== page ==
Over the course of the series, our viewpoint is shifted by a different sort of enchantment: at first, we smile knowingly as Catweazle is comically confused and overwhelmed by the ‘magic’ of the twentieth century (as Arthur C. Clarke said, ‘Any sufficiently advanced technology is indistinguishable from magic’) but as we progress, we begin to get another perspective. Catweazle’s unreliable and mysterious sorcery opens our eyes to a reality larger than Carrot’s and larger than our own: the material wonders of the modern world are gradually revealed to be part of a wider and more wonderful universe. Catweazle eventually finds a way to return to the 11th century, and begins to fade before Carrot’s eyes in the moving final scene, which is worth looking at in detail.

The wizard has realised that his way back lies in submerging himself completely in water. Carrot finds him walking into a lake:

Carrot: Are you fishing or something?

Catweazle: Nip-bone! I go to my cave in the great forest.

Carrot: Don’t be silly. Come on out. You’re mad.

Catweazle: I am not mad.

Carrot: Yes you are, completely potty. The whole thing’s a delusion. Like thinking you’re Napoleon.

Catweazle: I am Catweazle.

Carrot: You’ll get pneumonia.

Catweazle (wading deeper): Thou shalt see.

Carrot (getting a little anxious): Don’t be daft. Come on out!

Catweazle (waving his lantern in a spell): Sator, Arepo, Tenet, Opera, Rotas!

Carrot: It can’t work, Catweazle. Stop making a fool of yourself.

Catweazle: Maggot!

Carrot: All right then. Go on, disappear!

Catweazle: Salmay Dalmay Adonay.

(Catweazle is disappointed to find himself still there.)

Carrot (laughing): You’ll have to do better than that.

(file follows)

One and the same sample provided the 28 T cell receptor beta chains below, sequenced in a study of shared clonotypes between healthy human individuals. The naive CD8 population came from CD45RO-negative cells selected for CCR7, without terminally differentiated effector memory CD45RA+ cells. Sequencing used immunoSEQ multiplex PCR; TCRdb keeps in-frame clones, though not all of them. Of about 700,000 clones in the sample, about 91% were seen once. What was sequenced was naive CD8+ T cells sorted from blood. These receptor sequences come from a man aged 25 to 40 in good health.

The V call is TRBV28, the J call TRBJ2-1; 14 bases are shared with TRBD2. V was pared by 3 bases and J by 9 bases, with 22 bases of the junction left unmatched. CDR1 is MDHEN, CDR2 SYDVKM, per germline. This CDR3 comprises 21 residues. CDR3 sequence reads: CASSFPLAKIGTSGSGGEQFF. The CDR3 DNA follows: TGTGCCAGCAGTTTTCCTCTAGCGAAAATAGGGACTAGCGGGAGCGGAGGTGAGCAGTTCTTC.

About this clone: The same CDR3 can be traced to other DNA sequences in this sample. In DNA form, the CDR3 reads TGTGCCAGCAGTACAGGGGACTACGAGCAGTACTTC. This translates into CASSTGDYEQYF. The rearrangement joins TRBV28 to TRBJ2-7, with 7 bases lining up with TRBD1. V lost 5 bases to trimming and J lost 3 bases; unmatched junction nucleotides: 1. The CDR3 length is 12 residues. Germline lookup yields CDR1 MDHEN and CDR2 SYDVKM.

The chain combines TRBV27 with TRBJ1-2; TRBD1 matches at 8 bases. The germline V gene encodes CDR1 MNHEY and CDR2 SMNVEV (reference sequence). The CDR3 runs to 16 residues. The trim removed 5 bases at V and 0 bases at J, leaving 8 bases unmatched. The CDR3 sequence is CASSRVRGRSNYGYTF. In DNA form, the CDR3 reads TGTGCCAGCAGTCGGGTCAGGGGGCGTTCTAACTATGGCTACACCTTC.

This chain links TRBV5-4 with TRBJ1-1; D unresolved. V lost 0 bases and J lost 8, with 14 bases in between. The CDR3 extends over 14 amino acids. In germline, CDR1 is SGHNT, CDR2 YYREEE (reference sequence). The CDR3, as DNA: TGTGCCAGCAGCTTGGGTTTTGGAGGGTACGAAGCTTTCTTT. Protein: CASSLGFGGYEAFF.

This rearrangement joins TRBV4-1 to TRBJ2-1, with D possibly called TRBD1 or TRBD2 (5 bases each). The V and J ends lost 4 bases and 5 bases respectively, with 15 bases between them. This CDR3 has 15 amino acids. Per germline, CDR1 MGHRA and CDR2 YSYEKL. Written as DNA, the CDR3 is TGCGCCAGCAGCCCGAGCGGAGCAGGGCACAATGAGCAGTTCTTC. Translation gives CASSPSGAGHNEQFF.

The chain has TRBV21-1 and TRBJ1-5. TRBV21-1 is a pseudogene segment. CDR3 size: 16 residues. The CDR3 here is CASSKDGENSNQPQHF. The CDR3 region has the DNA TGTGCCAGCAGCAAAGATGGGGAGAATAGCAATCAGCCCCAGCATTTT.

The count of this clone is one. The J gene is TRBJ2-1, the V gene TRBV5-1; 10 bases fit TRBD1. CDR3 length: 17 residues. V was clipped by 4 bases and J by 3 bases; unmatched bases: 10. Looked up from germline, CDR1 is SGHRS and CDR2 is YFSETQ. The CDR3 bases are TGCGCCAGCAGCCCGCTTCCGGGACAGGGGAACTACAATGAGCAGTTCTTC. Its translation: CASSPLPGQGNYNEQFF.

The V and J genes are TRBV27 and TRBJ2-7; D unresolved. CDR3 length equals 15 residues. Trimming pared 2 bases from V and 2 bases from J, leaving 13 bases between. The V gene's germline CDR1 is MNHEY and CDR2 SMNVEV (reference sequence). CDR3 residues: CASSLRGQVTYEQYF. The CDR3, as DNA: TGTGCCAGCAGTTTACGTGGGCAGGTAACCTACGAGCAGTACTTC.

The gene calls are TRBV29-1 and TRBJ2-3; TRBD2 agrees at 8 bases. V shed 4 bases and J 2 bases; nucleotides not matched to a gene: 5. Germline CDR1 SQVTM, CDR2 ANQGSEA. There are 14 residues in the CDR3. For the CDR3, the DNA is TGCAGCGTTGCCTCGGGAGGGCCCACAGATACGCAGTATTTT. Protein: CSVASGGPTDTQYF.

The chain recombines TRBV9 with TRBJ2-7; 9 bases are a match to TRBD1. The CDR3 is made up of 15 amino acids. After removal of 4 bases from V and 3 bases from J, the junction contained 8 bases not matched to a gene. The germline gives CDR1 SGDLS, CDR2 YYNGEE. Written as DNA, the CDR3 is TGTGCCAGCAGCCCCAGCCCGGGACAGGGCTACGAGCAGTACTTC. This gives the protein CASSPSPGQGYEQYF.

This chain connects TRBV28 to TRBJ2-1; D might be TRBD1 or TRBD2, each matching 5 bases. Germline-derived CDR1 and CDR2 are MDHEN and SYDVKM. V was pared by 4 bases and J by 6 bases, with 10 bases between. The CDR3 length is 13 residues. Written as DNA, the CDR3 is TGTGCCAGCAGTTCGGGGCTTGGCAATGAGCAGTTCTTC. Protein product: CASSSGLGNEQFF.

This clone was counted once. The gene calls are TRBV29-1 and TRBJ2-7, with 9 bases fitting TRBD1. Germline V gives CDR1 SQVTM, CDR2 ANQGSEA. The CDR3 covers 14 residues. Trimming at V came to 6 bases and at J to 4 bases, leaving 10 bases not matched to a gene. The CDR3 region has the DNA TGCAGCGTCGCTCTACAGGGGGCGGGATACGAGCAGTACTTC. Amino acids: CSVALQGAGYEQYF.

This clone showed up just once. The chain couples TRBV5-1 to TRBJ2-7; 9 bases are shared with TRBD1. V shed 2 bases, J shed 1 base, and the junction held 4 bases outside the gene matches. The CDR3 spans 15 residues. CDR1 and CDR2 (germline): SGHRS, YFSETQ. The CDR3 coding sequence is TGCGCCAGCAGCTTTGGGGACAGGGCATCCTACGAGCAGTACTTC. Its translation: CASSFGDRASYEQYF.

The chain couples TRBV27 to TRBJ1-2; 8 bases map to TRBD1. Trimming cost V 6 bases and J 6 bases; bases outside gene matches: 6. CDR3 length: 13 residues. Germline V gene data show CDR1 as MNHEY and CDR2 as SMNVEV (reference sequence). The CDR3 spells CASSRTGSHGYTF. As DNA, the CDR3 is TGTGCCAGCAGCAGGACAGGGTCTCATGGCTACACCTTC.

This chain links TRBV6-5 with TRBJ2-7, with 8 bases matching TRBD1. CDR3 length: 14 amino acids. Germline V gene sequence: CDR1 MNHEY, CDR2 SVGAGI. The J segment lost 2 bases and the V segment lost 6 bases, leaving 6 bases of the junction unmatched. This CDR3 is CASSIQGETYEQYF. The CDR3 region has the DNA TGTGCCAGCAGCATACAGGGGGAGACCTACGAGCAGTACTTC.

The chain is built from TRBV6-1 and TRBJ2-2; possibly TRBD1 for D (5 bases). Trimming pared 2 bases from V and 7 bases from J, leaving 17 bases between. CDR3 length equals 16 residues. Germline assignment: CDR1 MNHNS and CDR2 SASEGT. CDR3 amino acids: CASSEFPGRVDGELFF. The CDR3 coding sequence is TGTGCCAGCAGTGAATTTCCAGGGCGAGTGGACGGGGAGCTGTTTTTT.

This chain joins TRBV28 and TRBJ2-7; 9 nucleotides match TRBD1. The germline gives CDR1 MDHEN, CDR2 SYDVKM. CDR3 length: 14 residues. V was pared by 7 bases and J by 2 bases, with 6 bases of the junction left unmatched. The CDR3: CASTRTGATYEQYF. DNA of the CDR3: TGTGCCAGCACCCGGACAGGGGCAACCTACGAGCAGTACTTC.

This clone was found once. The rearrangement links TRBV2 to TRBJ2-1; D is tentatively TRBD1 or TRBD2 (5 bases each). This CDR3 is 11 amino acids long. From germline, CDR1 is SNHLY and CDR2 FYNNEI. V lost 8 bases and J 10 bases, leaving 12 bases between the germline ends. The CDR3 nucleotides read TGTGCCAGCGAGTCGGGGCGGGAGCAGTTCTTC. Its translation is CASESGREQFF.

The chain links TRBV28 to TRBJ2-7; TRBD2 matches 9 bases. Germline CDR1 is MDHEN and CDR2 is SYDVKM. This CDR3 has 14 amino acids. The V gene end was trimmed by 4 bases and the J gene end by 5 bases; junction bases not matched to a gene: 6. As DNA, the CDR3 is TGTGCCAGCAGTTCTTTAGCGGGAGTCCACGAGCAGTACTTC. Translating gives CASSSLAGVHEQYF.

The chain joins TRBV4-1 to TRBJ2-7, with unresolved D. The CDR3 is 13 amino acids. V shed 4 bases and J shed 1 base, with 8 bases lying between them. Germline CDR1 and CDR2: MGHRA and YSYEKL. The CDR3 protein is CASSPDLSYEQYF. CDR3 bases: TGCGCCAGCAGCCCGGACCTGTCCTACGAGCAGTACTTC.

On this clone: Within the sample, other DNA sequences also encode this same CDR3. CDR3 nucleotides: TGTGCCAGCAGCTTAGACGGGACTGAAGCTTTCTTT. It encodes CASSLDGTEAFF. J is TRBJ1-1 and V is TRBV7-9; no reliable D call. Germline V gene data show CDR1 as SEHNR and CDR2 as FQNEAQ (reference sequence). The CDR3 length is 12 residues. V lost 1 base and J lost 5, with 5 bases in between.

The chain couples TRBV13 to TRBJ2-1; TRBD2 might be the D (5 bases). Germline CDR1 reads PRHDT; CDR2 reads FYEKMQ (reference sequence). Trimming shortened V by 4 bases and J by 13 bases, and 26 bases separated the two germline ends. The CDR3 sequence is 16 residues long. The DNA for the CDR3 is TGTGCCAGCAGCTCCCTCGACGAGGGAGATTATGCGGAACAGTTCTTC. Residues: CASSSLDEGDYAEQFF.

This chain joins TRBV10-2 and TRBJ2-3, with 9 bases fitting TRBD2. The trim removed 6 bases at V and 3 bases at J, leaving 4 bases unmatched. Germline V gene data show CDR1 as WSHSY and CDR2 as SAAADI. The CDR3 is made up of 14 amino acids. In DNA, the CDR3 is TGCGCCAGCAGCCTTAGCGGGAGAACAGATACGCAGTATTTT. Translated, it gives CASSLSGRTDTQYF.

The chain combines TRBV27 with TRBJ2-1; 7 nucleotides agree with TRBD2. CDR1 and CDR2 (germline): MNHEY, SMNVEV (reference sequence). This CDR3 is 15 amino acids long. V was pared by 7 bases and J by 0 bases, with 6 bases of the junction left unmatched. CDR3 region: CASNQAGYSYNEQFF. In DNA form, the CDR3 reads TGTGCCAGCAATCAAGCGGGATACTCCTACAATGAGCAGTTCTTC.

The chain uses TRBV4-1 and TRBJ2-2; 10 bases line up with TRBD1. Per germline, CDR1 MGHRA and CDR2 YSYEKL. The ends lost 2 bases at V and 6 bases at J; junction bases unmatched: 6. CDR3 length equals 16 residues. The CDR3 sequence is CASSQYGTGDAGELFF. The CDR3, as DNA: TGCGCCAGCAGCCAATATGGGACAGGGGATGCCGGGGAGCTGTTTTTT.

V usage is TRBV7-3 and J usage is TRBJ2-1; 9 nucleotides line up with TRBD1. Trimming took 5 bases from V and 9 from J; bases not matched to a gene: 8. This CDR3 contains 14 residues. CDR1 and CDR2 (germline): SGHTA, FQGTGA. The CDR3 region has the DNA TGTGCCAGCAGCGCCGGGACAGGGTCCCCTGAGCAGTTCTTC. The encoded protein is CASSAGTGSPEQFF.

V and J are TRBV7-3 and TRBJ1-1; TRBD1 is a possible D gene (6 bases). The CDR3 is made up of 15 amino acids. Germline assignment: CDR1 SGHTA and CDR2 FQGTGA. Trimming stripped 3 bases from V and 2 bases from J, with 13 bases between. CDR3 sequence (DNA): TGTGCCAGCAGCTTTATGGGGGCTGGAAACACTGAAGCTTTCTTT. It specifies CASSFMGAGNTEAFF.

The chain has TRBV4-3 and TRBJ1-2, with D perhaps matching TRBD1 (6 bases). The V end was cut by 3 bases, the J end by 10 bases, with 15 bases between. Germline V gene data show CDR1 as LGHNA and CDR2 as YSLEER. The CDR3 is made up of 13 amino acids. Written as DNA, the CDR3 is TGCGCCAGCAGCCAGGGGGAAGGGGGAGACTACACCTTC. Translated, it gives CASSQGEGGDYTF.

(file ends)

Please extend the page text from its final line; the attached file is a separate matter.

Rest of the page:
Catweazle: O Spirits of the earth, air, fire and thou, O my magic spirit of water. I call on thee! Sunandum! Hurandos! Salmay Dalmay Adonay!

(Catweazle waves the lantern so wildly that he drops it in the water and has to dive under the surface to retrieve it. He re-surfaces, drenched. Carrot laughs, but then suddenly stops as the wizard’s form becomes transparent.)

Carrot: Catweazle!

Catweazle: Ay, boy?

Carrot: Something’s happening to you. You’re…you’re melting!

Catweazle: Then ’tis beginning.

Carrot: But you can’t! Nobody can! It’s impossible!

Catweazle: A foolish word.

Carrot: You’re going all misty!

Catweazle: Nay, ’tis thou. Thou art like smoke.

Carrot: But Catweazle…(Catweazle fades almost completely.) Then it’s true. Everything.

Catweazle: Ay, thou doubter! Ay, thou disbelieving dreg!

Carrot: Don’t go yet!

Catweazle: Too late, nettle-face!

Carrot: Please, Catweazle!

Catweazle: Nay, Carrot. Nine hundred years are waiting. Fare thee well.

(Catweazle turns and disappears under the water.)

Carrot: Will you come back one day?

(‘One day…one day…’ echoes his voice over the rippling lake.)

Note that this is the first time that Catweazle has referred to Carrot by name, rather than by insult.

Raymond Jones - about whom very little can be discovered - wrote the haunting incidental music of this scene and many others in the series, which captures perfectly its beautiful melancholy.

Carrot wanders away from the lake, profoundly affected. His world, which at first seemed to make a fool of the scruffy old wizard, has turned out to be not quite the place he expected. Multiple watchings have only served to magnify this over the years for me.

(Note: Geoffrey Bayldon passed away a year after this article was released, on May 11th 2017. May he rest in peace.)